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Samuel Francis Classics
August 28, 2008

Language Anarchy Fractures National Bonds
by Sam Francis

[Breaker: Insularity replaces assimilation]

One reason there’s not much of a debate about the mass immigration that has swept into the country during the last 30 years is that most of the eggheads who expound on immigration harbor the fond illusion that the immigrants will assimilate—that is, learn the English language, adopt Western and American values, and live, work, and conduct themselves like everybody else in the country. That, of course, is pretty much what earlier generations of immigrants did, and the result has been satisfactory for everyone.

But that’s not what present-day immigrants are doing. They are not behaving the way the eggheads—and the lawmakers who listened to them—anticipated. Not only does the United States now sport such quaint Third World customs as child marriage, female genital mutilation, and alien religions that are little more than voodoo and black magic.

Language is one of the major bonds that holds a nation together and distinguishes it from other nations. It is also one of the easiest things for immigrants to adopt in the process of assimilation. And if immigrants don’t adopt the language of their new country, it is very likely they have not assimilated and do not intend to assimilate. In the case of recent immigrants to this country, it is now pretty clear they are not assimilating and have no plans to get on with it.

This week The Washington Times published a story about the language enclaves developing in the United States precisely because of unassimilated immigrants. It turns out that some 300 different languages are now spoken in this country, and as of 1990 some 31.6 million people who speak them. That is one-seventh of the entire population, and that was 10 years ago. Today there are a lot more.

“The changes,” the story tells us, “are reducing the prevalence and primacy of English in American life and culture. More than ever, modern America is multilingual.” You do not really need newspapers to tell you that. Go to the bank in most metropolitan areas, and the teller machine asks you in which language you want to do business. Churches, shopping centers, and many stores and restaurants sport signs and ads in languages other than the mother tongue.

Immigration is the overwhelming reason for the sprouting of the linguistic jungle in America, but there are also other forces at work. For one thing, as the article notes, “Immigrant communities in some states have become so large and insular that greater numbers of people find no need to learn English.” Little Havana in Miami is the example the story offers, but it is not alone.

Indeed, this points to the whole problem with mass immigration that brings in too many people too fast. When immigrants can have their own languages—and their customs and values—reinforced by large numbers of people like themselves from the same places, they do not need to assimilate. Instead, they form their own communities and enclaves, and the surrounding society has to assimilate to them.

Add to that the general weakening of the social disciplines in American culture over the last 30 years and what you have is not assimilation of immigrants but what may be the impending disintegration of the cultural—and maybe eventually the political—bonds of the nation. Affirmative action, laws that outlaw discrimination, bilingual education, and similar pea-brained notions have made it almost impossible for native or assimilated Americans to enforce their culture and language on newcomers.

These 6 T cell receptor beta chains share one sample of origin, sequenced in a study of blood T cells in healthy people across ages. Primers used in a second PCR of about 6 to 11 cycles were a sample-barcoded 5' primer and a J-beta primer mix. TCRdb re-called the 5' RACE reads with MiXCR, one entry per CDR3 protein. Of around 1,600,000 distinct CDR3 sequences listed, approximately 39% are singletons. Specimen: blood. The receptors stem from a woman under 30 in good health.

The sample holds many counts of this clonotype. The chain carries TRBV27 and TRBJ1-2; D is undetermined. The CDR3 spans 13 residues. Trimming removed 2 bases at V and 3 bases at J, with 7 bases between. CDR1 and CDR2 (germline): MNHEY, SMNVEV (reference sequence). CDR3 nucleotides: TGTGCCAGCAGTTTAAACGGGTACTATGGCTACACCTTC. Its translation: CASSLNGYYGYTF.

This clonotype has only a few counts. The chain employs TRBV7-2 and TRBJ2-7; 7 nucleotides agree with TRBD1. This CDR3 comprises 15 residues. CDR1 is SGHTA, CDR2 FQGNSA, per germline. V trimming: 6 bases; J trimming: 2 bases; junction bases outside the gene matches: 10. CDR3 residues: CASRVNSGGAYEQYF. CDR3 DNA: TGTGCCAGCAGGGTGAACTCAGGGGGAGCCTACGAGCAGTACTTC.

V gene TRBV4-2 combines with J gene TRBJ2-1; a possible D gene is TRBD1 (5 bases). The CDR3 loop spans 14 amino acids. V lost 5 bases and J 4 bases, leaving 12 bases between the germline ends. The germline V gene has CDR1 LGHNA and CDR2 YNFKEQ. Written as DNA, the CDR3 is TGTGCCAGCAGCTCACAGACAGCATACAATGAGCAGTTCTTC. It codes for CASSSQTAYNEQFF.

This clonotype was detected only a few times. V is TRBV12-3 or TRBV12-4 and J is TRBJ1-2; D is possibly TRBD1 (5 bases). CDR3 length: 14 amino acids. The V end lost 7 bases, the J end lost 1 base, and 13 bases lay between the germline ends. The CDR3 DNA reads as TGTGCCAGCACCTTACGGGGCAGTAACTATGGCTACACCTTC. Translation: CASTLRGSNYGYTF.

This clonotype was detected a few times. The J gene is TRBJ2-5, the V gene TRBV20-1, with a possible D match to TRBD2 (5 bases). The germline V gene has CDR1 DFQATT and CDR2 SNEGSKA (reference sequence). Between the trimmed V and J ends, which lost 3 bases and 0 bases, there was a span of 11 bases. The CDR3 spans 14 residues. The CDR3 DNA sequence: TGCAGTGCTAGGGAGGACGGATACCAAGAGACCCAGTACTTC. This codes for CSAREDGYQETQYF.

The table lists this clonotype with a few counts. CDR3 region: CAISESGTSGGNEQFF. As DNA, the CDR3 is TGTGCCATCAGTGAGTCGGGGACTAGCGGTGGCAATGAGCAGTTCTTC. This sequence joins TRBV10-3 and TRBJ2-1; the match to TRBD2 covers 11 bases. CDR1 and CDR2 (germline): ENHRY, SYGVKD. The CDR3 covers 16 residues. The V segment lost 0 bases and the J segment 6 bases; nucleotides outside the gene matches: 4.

The Times article also points out that the immigrants themselves often do not much care about adapting to their new homeland and its language and folkways. “There has been a widely reported surge in the growth of special ethnic language schools teaching Persian, Hindi, Mandarin, Korean, Farsi, Czech and other languages to immigrant youth… They offer a way for immigrant parents to instill in their youngsters the parents’ native culture and traditions, while keeping their offspring from total assimilation into U.S. culture.”

That’s swell, of course. Everyone should grow up learning the traditions and culture their parents teach them. An even better way to learn it is for the immigrants to go back to their own countries and teach their kids there.

But what the linguistic anarchy now descending on the local schools, governments, economies, and culture of the nation means is that there is less and less pressure on new immigrants to assimilate at all, and more and more pressure on Americans already here to adapt themselves to what the immigrants prefer. And, as that occurs, there are fewer and fewer American leaders—eggheads or lawmakers—interested in trying to halt the flow of immigration or the massive injection of alien tongues and folkways into the disintegrating American civilization.

This article is excerpted from Shots Fired: Sam Francis on America’s Culture War (FGF Books, 2007.) It was originally published by Creators Syndicate on June 2, 2000.

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The Samuel Francis Classics are copyright © 2008 by the Fitzgerald Griffin Foundation, www.fgfbooks.com.
All rights reserved.

Political pundit Samuel Francis was an author and syndicated columnist. A former deputy editorial page editor for The Washington Times, he received the Distinguished Writing Award for Editorial Writing from the American Society of Newspaper Editors in both 1989 and 1990.

Shots Fired: Sam Francis on America’s Culture War, a collection of some of Mr. Francis' writing and speeches,
was published by FGF Books, a division of the Fitzgerald Griffin Foundation. See www.shotsfired.us

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